- A regular hierarchy of courts was constituted. At the bottom of the organisation were the courts of Munsifs who were Indians. These courts were authorised to decide cases of disputes involving not more than rupees fifty.
- Above the courts of Munsifs were the courts of Indian Registrars who could take up cases involving disputes up to rupees two hundred only.
- Then there were district courts which heard appeals from the lower courts and wherein English judges decided disputes with the help of Indian assessors.
- Above district courts were four provincial courts established at Patna, Dacca, Murshidabad and Calcutta respectively. These courts dealt with original cases and also heard appeals from the lower courts. These courts were placed under three English judges who decided cases with three native assessors.
- At the top of all was the Sadar Diwani Adalat at Calcutta wherein the cases were decided by the governor-general and the members of his council with the assistance of Chief Qazi, two Muftis and two Pandits.
- Over and above it, an appeal could be made to the king of Britain and his Council.
These courts could decide the cases involving Europeans as well. Besides, many rules were framed concerning the functioning of these courts.
- Circuit Courts which moved from one place to another for dispensing justice were established in districts under English judges.
- Above them were four provincial courts established at Patna, Dacca, Murshidabad and Calcutta respectively. English judges presided over these courts. These courts could award death sentence to a person but with the prior permission of the Sadar Nizamat Adalat.
- The Sadar Nizamat Adalat was established at Calcutta where the cases were decided by the “Governor-general-in-Council”. It was the highest criminal court. However, an appeal against its judgement could be made to the King of Britain and his Council.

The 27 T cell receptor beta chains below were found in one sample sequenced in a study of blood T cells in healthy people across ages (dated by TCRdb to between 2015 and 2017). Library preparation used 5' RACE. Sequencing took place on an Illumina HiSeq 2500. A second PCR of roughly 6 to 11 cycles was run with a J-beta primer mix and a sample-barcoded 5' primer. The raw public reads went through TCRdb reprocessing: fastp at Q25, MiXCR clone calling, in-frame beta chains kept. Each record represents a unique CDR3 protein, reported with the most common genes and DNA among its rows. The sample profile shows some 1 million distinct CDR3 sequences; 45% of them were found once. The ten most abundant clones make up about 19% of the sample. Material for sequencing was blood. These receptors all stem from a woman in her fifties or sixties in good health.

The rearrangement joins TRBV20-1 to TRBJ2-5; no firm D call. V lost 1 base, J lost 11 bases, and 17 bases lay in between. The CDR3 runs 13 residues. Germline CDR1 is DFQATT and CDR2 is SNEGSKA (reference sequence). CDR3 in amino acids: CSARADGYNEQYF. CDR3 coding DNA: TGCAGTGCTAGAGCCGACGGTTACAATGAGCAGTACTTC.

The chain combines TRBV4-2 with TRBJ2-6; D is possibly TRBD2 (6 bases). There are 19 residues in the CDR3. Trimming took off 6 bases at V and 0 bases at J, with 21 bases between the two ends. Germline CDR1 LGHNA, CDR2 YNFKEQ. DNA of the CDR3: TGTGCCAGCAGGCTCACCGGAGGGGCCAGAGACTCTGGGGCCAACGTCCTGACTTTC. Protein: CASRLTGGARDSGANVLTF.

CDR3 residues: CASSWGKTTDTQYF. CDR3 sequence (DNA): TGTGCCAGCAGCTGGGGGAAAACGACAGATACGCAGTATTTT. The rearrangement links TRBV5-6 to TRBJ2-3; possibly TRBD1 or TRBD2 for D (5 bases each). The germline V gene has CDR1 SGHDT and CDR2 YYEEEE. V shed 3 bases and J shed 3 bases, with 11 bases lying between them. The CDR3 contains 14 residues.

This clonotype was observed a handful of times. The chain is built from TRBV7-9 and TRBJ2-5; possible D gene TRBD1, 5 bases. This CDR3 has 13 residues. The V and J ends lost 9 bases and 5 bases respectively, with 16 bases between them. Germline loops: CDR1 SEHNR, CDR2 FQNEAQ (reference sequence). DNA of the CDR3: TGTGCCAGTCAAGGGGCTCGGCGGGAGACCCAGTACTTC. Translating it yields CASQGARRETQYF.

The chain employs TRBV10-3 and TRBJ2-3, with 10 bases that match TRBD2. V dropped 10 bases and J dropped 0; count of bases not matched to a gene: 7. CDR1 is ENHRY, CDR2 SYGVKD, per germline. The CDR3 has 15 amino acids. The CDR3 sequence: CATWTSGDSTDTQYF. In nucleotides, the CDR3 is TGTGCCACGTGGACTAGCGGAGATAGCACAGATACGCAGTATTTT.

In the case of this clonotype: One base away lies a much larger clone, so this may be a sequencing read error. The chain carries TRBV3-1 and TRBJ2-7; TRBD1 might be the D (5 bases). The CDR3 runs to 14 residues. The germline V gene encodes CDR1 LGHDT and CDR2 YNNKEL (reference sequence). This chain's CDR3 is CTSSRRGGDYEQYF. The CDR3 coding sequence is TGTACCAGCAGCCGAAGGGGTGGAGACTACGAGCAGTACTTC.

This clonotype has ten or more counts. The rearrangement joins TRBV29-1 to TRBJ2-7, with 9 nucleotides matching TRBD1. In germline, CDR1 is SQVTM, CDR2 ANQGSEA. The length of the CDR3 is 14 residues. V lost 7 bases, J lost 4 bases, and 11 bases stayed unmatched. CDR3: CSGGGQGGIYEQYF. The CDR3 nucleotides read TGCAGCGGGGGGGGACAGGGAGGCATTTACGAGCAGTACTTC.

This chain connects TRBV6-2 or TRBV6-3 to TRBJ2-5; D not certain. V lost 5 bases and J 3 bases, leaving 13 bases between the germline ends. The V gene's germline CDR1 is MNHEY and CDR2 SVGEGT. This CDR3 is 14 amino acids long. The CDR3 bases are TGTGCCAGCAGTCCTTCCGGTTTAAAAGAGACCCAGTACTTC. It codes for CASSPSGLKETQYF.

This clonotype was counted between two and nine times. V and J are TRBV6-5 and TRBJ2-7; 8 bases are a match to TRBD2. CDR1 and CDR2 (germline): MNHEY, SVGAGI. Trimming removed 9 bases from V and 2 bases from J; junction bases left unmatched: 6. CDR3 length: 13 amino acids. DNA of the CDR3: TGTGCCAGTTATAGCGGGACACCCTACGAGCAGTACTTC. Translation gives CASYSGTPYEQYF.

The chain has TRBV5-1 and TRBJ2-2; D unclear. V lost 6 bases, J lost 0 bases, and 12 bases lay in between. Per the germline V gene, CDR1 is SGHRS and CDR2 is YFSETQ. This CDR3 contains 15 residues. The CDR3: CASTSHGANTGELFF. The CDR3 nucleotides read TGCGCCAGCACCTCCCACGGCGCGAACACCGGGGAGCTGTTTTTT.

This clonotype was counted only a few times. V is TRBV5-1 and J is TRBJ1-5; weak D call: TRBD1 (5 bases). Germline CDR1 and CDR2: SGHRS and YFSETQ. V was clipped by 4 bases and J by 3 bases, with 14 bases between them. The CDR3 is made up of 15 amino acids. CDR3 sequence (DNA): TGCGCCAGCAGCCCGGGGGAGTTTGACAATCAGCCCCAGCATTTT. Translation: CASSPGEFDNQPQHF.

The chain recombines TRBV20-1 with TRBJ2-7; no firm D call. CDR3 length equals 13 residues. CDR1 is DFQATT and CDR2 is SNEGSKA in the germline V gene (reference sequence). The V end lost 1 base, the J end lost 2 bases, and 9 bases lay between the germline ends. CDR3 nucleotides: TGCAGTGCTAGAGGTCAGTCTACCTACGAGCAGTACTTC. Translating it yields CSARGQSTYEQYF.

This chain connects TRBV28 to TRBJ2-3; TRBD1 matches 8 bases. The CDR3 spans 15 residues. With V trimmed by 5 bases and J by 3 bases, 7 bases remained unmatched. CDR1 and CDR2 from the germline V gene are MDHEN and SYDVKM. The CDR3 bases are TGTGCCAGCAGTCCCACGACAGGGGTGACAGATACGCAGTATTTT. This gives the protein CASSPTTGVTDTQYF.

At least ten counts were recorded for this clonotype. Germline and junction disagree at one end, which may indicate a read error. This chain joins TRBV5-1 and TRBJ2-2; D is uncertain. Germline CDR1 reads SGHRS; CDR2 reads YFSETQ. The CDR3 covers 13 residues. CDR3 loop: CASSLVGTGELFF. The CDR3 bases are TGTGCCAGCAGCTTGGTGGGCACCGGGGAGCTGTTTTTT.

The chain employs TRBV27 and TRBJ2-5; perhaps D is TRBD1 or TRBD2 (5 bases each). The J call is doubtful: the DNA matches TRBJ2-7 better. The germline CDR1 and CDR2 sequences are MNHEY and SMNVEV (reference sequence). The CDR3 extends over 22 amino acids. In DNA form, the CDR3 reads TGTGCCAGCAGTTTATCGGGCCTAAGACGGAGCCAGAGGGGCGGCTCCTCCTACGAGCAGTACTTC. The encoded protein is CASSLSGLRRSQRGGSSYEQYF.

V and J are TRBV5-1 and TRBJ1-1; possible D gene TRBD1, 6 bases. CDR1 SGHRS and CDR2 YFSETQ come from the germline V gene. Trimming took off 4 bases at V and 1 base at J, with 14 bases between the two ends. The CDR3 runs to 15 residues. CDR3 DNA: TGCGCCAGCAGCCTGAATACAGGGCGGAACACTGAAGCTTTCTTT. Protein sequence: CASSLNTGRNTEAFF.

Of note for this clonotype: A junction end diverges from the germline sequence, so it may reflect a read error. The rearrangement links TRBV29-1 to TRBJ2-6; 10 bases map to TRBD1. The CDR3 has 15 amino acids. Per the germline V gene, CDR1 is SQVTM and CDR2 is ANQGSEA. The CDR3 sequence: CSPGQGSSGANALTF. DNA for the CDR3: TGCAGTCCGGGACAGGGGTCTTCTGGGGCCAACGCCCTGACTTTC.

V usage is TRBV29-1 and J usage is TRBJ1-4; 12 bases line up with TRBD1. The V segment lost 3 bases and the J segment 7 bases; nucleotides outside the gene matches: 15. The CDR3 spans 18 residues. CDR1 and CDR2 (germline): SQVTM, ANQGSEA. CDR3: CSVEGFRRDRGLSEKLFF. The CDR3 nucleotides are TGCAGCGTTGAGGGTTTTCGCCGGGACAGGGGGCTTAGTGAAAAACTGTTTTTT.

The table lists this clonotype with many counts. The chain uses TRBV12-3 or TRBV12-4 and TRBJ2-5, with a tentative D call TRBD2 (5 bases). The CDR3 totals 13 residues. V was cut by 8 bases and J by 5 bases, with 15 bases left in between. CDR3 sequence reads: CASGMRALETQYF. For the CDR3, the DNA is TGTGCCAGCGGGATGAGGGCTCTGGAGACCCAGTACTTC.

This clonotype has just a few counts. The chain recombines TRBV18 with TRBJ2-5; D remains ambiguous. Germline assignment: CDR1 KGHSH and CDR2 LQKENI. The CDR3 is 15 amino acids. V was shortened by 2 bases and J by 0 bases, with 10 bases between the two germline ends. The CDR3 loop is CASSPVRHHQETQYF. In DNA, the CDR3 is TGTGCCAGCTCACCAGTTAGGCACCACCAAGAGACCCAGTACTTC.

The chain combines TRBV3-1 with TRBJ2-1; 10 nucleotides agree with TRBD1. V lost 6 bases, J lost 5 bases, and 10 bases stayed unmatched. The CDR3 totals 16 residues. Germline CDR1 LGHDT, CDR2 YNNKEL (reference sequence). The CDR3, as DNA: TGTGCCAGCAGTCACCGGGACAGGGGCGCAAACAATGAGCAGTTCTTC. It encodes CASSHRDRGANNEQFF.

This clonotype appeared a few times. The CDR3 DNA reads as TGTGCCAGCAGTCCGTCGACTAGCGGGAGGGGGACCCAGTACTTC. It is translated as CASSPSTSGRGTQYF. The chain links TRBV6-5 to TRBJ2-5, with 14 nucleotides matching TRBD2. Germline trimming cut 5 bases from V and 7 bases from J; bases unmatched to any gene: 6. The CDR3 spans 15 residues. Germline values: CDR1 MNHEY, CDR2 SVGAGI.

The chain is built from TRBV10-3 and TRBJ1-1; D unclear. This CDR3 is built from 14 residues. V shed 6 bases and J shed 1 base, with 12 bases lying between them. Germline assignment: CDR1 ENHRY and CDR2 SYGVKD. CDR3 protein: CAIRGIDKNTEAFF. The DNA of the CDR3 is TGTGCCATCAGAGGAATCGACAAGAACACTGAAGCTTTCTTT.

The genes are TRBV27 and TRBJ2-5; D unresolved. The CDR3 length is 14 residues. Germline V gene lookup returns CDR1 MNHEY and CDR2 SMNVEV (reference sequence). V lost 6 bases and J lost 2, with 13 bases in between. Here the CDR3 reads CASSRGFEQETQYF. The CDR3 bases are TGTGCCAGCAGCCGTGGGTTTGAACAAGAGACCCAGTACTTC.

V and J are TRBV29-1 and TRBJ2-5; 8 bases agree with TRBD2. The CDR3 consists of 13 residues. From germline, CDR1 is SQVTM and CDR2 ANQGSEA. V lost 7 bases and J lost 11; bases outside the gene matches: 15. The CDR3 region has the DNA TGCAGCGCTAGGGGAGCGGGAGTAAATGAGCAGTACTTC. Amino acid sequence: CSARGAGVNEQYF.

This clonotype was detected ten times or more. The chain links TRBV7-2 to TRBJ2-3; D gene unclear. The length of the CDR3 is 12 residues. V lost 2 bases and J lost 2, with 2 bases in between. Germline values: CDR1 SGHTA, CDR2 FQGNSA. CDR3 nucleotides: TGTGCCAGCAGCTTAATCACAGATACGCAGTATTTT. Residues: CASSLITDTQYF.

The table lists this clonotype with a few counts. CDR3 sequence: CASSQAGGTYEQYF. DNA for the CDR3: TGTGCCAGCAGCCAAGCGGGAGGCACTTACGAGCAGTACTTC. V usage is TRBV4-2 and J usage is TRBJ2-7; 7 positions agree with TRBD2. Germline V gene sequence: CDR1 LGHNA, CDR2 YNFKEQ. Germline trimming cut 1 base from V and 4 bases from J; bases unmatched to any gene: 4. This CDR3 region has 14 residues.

- In all these courts, the English judges were assisted by native assessors.
Besides the establishment of different courts, some following measures were also passed:
- It was decided that the civil disputes would be decided according to community laws, viz., the cases of the Hindus would be decided by the Hindu laws while the cases of the Muslims would be decided by the Muslim laws.
- The criminal cases would be decided on the basis of Muslim laws.
- The government officials were held responsible for their actions in their official capacity and therefore, cases would be instituted against them in their official capacity.
- The Governor-general-in-Council had the right to pardon or reduce the punishment given to an individual. However, the last appeal for pardon could be made by an individual to the “British King in Council.”
- The Supreme Court also remained there. It, however, decided the cases involving only the Europeans.
Thus, Cornwallis carried out reforms in different fields of administration. These reforms were regarded as largely successful and no attempt was made by the government of the Company to change them for the next twenty years. Lord Cornwallis, however, was no innovator in reforms. In some cases he followed the instructions of the “Court of Directors” and in some others, he was benefited by the measures carried out by Warren Hastings. P.E. Roberts writes: “He actually raised the superstructure on a foundation which was laid down by Warren Hastings.” The reforms of Cornwallis were not free from certain serious defects. His Permanent Settlement certainly harmed the interests of peasants. In the same way, the establishment of judicial courts alone did not benefit the common people of India. The system was costlier and therefore, only rich people derive benefit from it. It also involved long delays which again went against the poor and the oppressed.
Source used : NCERT, Tamil Nadu Board, IGNOU Modern History, NIOS textbooks. Wikipedia notes for UPSC exam.
Tags : PDF for UPSC exam notes.
Questions for UPSC mains :
Describe critically the land revenue and judicial reforms of Lord Cornwallis.
Trace the evolution of the system of administration in India from Warren Hastings to Lord Cornwallis.
Describe critically the reforms of Cornwallis. What do you understand by Cornwallis Code?